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New ambulances a big hit

Michael DiVittorio
| Saturday, Nov. 10, 2012, 1:32 a.m.

Irwin Ambulance's recently acquired new Osage ambulances help emergency responders provide better care and transportation for patients.

“The staff really like them. They like the fact that there's more space,” said paramedic and former operations supervisor Jim McKinnon. “They like the rides. The rides are much smoother than the older trucks. We've gotten a good reception from the patients that know the old ambulances. (The ambulances are) working out very well for us.”

The Osage ambulances have a Ford F450 Super Duty chassis with a box truck build, and the latest technology and equipment available to paramedics and EMTs.

McKinnon said there were many upgrades going from a van-style ambulance to a box truck.

“The van chassis had a limited weight restriction to them,” McKinnon said. “We were tight on what we could do safety wise for weight. These have a much higher weight restriction because it's a bigger, more robust chassis ... On top of that it has heavier braking systems.”

One of the most useful features is a battery-powered stretcher, which lessens the strain on lifters and allows for smoother transportations of patients to and from the ambulance.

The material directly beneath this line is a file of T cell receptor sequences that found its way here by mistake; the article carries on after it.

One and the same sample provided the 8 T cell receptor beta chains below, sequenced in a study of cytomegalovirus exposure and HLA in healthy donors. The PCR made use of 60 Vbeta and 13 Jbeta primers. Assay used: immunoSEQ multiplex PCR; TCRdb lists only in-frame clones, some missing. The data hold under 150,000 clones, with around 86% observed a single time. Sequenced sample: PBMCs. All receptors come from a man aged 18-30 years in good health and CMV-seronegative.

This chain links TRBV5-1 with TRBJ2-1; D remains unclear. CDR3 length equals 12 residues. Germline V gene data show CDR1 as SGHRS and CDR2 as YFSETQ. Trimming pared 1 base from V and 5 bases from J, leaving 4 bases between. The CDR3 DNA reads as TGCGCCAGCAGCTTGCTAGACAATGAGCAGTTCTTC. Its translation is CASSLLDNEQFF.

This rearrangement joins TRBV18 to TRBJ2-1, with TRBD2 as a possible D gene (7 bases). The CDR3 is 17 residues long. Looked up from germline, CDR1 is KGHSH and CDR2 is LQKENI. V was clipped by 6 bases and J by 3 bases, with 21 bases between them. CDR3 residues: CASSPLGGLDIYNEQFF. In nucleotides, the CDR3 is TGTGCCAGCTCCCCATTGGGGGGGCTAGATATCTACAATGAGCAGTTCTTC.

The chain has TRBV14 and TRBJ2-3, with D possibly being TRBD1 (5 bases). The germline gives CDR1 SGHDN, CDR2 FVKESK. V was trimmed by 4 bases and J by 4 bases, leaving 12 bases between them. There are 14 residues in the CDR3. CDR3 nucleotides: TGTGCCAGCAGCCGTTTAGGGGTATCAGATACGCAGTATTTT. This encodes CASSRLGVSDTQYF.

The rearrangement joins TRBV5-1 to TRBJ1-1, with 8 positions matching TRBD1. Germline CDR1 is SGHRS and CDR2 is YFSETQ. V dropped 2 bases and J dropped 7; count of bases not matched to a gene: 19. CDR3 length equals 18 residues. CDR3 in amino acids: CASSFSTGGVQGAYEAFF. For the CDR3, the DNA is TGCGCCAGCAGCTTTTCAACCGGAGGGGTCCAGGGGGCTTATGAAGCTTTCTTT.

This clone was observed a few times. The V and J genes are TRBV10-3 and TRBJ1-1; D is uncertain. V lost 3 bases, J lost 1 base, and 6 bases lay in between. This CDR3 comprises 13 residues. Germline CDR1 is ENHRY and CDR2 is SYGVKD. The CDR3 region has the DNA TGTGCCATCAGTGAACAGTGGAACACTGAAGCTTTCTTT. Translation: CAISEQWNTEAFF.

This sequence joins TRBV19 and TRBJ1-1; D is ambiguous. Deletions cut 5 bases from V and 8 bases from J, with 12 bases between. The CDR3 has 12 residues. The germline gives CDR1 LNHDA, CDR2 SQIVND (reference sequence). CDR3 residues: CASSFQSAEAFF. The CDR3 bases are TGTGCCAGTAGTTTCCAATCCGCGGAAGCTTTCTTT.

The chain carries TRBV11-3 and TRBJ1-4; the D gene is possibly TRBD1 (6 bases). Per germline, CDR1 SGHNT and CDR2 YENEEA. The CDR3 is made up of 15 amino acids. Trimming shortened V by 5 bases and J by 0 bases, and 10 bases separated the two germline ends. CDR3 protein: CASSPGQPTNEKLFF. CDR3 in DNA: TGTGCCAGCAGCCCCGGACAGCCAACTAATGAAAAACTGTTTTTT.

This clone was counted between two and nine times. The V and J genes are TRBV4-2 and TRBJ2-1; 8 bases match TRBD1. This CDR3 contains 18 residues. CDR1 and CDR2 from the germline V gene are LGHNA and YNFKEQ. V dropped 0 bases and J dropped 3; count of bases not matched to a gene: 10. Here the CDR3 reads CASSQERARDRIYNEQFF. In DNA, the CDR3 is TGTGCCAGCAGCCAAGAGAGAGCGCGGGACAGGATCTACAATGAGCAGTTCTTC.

The ambulances also have a second-patient transport platform, a hard-wired global positioning system and backup cameras, highly reflective decals, an airbag suspension system and LED lights, which are brighter than previous lights and provide a smaller drain on the electric systems. Other materials are neatly stored.

Irwin Ambulance has 25 emergency responders from paid staff to volunteers. They respond to approximately 80 to 90 calls per month. The new vehicles were put in service on Oct. 9.

Purchasing the ambulances took about two years. Officials went to expos, and spoke with Murrysville Medic One responders who use Osage ambulances to determine if that company would be the right fit for Irwin Ambulance.

“We're hoping to see these trucks last us 10 years at least,” McKinnon said. “There are dozens of ambulance manufacturers throughout the country. We chose to go with this company because of the quality and build of the box, the safety provisions within the box and overall design for what we wanted.”

Irwin Ambulance traded in its 2003 van-style ambulances toward the purchase of the two 2012 vehicles at a price tag of $132,000 each.

Ambulances are being paid for through Westmoreland Hospital Employees Trust Fund, Pennsylvania Emergency Management Agency contributions, a 7-year $75,000 loan, and a “significant amount” of money from the defunct Jeannette Hospital Foundation, McKinnon said.

Funds from subscription drives and standard billings will continue to go toward operating costs, not paying for the vehicles, said McKinnon.

McKinnon said the ambulances also are painted with more traditional dark blue colors than the old white and blue ambulances.

“We've been operating continuously for more than 65 years, and the fire department itself has been operating since the 1870s,” McKinnon said. “This has been the tradition. The fire department's vehicles have always been the dark blue.”

Councilors got to see the new ambulances at this month's workshop meeting.

Councilman Bob Wayman said McKinnon did a great job.

Michael DiVittorio is a staff writer for Trib Total Media. He can be reached at 412-664-9161, ext. 1965, or

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